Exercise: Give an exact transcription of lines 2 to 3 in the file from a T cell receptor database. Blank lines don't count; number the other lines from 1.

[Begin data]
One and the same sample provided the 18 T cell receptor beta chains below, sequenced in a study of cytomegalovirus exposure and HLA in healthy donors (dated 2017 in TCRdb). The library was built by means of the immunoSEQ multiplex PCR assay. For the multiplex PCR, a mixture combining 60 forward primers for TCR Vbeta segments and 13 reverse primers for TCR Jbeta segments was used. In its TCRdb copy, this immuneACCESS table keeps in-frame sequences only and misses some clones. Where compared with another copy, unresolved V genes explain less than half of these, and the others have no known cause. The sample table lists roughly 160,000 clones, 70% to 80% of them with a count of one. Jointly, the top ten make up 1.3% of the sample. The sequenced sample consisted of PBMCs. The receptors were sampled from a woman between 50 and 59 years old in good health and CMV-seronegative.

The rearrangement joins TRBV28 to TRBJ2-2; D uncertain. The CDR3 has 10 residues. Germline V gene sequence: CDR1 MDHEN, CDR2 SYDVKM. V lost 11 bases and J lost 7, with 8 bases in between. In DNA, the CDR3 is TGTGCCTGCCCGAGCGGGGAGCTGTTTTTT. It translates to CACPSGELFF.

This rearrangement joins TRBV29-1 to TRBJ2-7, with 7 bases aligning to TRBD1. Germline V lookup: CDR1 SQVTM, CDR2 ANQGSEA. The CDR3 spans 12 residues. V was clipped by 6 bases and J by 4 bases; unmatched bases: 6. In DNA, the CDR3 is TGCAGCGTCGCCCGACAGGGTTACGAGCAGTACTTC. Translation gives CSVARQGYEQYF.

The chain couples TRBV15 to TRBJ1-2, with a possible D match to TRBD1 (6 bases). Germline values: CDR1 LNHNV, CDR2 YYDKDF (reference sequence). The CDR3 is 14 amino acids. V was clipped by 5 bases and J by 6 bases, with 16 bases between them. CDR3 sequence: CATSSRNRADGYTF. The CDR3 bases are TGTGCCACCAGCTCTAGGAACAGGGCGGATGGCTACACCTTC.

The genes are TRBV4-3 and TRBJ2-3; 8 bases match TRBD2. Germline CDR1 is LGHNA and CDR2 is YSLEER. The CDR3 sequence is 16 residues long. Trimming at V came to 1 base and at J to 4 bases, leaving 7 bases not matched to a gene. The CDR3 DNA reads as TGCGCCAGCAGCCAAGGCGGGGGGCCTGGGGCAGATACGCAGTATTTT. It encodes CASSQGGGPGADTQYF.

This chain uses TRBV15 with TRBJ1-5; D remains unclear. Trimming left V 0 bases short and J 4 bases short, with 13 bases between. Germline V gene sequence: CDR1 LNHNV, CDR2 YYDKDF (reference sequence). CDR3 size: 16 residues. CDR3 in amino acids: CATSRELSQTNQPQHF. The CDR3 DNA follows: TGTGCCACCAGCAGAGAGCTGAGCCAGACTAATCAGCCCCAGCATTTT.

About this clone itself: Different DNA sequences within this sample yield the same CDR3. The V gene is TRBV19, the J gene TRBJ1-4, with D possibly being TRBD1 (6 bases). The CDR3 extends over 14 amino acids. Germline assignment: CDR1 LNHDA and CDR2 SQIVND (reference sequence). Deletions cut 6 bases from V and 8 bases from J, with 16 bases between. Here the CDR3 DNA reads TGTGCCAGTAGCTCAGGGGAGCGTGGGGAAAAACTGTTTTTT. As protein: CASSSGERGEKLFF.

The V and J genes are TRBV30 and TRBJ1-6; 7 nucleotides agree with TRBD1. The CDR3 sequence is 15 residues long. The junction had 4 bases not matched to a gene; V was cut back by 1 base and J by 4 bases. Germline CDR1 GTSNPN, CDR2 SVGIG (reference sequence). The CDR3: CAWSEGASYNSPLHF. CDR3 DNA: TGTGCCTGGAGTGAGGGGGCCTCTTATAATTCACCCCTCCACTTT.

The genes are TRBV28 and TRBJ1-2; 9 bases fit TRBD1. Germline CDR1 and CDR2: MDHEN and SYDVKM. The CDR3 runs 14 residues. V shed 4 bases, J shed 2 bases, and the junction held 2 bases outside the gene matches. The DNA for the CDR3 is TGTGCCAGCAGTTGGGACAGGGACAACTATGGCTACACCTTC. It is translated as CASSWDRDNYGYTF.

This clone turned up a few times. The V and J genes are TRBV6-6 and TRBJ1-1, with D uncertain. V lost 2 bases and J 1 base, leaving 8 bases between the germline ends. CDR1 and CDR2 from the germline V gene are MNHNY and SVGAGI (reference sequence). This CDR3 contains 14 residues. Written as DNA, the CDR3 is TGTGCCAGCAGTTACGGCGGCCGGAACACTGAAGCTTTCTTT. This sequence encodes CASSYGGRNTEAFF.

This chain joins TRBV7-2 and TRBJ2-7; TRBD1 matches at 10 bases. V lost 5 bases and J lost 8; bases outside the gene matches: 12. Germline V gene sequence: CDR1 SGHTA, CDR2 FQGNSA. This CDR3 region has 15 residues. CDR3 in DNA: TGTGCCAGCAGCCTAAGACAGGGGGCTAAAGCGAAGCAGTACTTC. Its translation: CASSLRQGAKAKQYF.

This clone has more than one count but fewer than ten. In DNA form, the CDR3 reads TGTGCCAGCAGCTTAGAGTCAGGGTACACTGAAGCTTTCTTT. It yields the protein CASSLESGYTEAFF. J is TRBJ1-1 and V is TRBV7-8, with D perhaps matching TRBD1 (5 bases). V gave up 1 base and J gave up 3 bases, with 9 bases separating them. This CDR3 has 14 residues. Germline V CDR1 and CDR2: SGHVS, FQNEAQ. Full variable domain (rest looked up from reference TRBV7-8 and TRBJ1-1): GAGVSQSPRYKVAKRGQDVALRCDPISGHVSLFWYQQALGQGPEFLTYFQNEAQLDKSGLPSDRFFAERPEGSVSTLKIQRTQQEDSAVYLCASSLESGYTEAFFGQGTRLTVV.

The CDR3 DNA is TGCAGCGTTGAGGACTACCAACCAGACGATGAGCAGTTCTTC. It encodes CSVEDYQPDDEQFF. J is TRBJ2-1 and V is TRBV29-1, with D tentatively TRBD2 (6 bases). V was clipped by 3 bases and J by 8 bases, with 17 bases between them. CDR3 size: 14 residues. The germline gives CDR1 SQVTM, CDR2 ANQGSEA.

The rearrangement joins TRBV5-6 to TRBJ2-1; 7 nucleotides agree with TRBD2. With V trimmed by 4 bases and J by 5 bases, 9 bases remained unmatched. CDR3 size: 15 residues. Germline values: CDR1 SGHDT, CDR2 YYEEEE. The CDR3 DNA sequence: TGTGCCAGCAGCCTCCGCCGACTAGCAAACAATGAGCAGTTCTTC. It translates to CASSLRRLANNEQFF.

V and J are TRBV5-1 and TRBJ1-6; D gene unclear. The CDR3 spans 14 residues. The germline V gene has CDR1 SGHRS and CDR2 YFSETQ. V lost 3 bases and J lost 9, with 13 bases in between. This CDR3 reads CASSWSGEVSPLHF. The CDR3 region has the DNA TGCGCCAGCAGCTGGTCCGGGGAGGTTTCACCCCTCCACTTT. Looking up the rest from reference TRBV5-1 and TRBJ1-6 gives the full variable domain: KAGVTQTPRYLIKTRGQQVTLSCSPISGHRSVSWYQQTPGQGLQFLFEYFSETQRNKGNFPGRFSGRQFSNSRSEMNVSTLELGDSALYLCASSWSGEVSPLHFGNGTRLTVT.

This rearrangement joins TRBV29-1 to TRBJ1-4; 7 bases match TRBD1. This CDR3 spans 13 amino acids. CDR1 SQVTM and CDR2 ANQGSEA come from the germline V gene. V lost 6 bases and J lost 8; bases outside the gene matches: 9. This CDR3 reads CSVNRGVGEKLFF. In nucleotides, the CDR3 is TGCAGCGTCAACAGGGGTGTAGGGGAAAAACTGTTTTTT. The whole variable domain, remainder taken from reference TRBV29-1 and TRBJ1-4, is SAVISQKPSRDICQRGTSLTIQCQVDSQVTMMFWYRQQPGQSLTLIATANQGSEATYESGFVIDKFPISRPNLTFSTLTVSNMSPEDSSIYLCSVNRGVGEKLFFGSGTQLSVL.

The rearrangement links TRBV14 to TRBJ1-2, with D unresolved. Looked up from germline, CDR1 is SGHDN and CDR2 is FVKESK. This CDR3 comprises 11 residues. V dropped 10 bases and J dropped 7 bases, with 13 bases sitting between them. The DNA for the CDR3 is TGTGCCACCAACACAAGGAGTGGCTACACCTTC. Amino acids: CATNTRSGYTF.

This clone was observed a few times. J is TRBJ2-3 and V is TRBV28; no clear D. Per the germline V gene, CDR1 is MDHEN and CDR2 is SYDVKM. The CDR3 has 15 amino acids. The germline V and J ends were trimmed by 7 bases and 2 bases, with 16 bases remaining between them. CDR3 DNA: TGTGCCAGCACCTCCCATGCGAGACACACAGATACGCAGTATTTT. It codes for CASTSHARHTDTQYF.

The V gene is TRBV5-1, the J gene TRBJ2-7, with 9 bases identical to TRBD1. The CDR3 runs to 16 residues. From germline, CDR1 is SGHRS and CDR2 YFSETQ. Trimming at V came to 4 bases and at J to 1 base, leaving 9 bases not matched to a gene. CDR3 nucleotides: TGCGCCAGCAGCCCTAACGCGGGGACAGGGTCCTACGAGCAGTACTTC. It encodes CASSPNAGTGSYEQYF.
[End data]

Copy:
The rearrangement joins TRBV28 to TRBJ2-2; D uncertain. The CDR3 has 10 residues. Germline V gene sequence: CDR1 MDHEN, CDR2 SYDVKM. V lost 11 bases and J lost 7, with 8 bases in between. In DNA, the CDR3 is TGTGCCTGCCCGAGCGGGGAGCTGTTTTTT. It translates to CACPSGELFF.

This rearrangement joins TRBV29-1 to TRBJ2-7, with 7 bases aligning to TRBD1. Germline V lookup: CDR1 SQVTM, CDR2 ANQGSEA. The CDR3 spans 12 residues. V was clipped by 6 bases and J by 4 bases; unmatched bases: 6. In DNA, the CDR3 is TGCAGCGTCGCCCGACAGGGTTACGAGCAGTACTTC. Translation gives CSVARQGYEQYF.